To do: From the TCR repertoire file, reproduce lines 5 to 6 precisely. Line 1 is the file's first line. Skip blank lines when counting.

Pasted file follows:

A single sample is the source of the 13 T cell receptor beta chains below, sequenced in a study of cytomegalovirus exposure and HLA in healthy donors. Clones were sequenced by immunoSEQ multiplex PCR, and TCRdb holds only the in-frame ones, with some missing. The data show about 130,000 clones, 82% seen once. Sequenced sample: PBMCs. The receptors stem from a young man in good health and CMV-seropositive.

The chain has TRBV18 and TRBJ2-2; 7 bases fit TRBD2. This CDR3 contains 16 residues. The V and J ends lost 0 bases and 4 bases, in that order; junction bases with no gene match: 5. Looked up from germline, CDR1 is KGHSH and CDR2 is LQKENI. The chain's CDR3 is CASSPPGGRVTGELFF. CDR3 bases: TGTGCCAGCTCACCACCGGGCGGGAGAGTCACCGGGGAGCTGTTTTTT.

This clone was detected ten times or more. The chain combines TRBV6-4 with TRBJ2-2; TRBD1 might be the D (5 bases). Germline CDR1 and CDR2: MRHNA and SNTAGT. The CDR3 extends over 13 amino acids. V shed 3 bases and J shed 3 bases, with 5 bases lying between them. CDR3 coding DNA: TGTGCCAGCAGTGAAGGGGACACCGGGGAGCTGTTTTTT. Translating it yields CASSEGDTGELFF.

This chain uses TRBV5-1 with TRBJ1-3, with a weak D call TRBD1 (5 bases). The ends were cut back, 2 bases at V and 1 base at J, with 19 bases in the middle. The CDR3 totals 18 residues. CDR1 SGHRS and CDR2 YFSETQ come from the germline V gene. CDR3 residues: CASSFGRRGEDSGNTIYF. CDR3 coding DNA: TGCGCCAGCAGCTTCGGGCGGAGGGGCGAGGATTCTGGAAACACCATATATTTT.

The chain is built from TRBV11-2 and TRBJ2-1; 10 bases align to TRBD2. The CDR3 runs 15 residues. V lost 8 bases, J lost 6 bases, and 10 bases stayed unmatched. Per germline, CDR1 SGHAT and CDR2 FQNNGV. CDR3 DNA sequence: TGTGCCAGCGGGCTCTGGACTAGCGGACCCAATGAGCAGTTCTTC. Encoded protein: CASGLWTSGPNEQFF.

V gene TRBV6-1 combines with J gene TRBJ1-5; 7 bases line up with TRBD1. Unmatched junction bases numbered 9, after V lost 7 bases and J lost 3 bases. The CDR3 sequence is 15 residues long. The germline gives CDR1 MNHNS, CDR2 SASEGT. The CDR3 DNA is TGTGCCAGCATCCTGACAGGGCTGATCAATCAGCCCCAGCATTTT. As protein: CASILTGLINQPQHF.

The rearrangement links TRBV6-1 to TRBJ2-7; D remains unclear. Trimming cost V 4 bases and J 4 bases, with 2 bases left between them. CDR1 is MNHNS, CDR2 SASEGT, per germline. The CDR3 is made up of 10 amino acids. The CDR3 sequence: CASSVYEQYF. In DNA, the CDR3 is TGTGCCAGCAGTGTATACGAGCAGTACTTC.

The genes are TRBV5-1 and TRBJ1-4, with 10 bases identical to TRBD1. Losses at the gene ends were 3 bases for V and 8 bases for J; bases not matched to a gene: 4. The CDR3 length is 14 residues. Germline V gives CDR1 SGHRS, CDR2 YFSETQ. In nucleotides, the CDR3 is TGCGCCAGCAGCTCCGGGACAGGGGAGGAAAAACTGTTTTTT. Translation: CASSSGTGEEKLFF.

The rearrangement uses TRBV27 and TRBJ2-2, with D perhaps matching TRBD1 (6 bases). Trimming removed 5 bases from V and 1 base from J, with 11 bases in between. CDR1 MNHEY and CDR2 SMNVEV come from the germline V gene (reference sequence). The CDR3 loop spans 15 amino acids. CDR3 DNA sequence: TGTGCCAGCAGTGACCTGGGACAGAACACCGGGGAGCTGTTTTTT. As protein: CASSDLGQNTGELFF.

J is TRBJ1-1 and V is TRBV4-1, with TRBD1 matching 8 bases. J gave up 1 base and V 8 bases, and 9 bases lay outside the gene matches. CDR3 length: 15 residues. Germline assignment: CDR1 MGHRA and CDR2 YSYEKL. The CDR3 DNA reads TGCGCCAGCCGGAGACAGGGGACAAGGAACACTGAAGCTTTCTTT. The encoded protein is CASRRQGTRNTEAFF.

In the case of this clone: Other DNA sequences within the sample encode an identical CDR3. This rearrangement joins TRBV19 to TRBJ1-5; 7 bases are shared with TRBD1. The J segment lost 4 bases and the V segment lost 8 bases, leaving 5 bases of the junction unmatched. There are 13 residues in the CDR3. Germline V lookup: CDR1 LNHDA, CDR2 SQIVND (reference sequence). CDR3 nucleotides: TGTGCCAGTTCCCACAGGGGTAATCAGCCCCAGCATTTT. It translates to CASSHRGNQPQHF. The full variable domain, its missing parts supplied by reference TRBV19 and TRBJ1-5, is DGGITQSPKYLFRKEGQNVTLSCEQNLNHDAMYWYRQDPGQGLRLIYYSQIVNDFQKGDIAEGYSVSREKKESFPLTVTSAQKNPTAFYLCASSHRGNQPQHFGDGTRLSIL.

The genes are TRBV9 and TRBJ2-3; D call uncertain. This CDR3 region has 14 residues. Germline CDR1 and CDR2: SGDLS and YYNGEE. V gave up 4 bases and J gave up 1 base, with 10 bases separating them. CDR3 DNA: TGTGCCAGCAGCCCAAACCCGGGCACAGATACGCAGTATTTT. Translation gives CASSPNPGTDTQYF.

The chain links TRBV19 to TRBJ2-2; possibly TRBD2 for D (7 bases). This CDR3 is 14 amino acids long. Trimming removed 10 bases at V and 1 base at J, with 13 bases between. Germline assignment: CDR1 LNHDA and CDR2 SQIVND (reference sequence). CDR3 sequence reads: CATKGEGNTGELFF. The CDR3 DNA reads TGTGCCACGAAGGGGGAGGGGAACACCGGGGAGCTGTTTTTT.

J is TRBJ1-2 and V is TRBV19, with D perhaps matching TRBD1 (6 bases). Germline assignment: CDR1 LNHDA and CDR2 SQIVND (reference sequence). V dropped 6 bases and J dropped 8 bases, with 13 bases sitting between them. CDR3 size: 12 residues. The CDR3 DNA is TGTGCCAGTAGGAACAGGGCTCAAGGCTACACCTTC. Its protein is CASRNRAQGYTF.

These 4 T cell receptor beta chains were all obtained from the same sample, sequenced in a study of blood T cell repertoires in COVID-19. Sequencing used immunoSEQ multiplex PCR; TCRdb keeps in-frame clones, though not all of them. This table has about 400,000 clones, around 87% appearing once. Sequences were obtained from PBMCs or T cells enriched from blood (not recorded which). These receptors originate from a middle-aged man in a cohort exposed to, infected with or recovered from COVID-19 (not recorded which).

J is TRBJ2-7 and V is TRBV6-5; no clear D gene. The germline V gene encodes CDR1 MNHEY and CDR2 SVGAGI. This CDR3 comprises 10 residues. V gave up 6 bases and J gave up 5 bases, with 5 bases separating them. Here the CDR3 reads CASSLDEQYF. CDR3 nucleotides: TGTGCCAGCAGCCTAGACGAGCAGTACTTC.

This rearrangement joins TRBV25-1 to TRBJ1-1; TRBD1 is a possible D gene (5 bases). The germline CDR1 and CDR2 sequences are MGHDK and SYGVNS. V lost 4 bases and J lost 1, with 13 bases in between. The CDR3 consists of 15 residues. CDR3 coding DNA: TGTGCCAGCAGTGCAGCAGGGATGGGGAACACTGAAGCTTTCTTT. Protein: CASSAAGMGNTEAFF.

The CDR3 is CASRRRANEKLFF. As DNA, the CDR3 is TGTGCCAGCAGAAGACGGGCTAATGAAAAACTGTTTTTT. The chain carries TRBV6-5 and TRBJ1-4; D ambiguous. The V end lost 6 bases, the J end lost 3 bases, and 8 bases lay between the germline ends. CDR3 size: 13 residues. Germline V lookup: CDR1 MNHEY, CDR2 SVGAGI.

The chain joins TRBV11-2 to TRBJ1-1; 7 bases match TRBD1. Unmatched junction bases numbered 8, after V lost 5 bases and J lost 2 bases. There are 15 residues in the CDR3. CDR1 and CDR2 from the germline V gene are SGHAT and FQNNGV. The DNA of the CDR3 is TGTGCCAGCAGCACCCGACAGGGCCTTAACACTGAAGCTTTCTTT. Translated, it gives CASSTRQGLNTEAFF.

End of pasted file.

The chain is built from TRBV11-2 and TRBJ2-1; 10 bases align to TRBD2. The CDR3 runs 15 residues. V lost 8 bases, J lost 6 bases, and 10 bases stayed unmatched. Per germline, CDR1 SGHAT and CDR2 FQNNGV. CDR3 DNA sequence: TGTGCCAGCGGGCTCTGGACTAGCGGACCCAATGAGCAGTTCTTC. Encoded protein: CASGLWTSGPNEQFF.

V gene TRBV6-1 combines with J gene TRBJ1-5; 7 bases line up with TRBD1. Unmatched junction bases numbered 9, after V lost 7 bases and J lost 3 bases. The CDR3 sequence is 15 residues long. The germline gives CDR1 MNHNS, CDR2 SASEGT. The CDR3 DNA is TGTGCCAGCATCCTGACAGGGCTGATCAATCAGCCCCAGCATTTT. As protein: CASILTGLINQPQHF.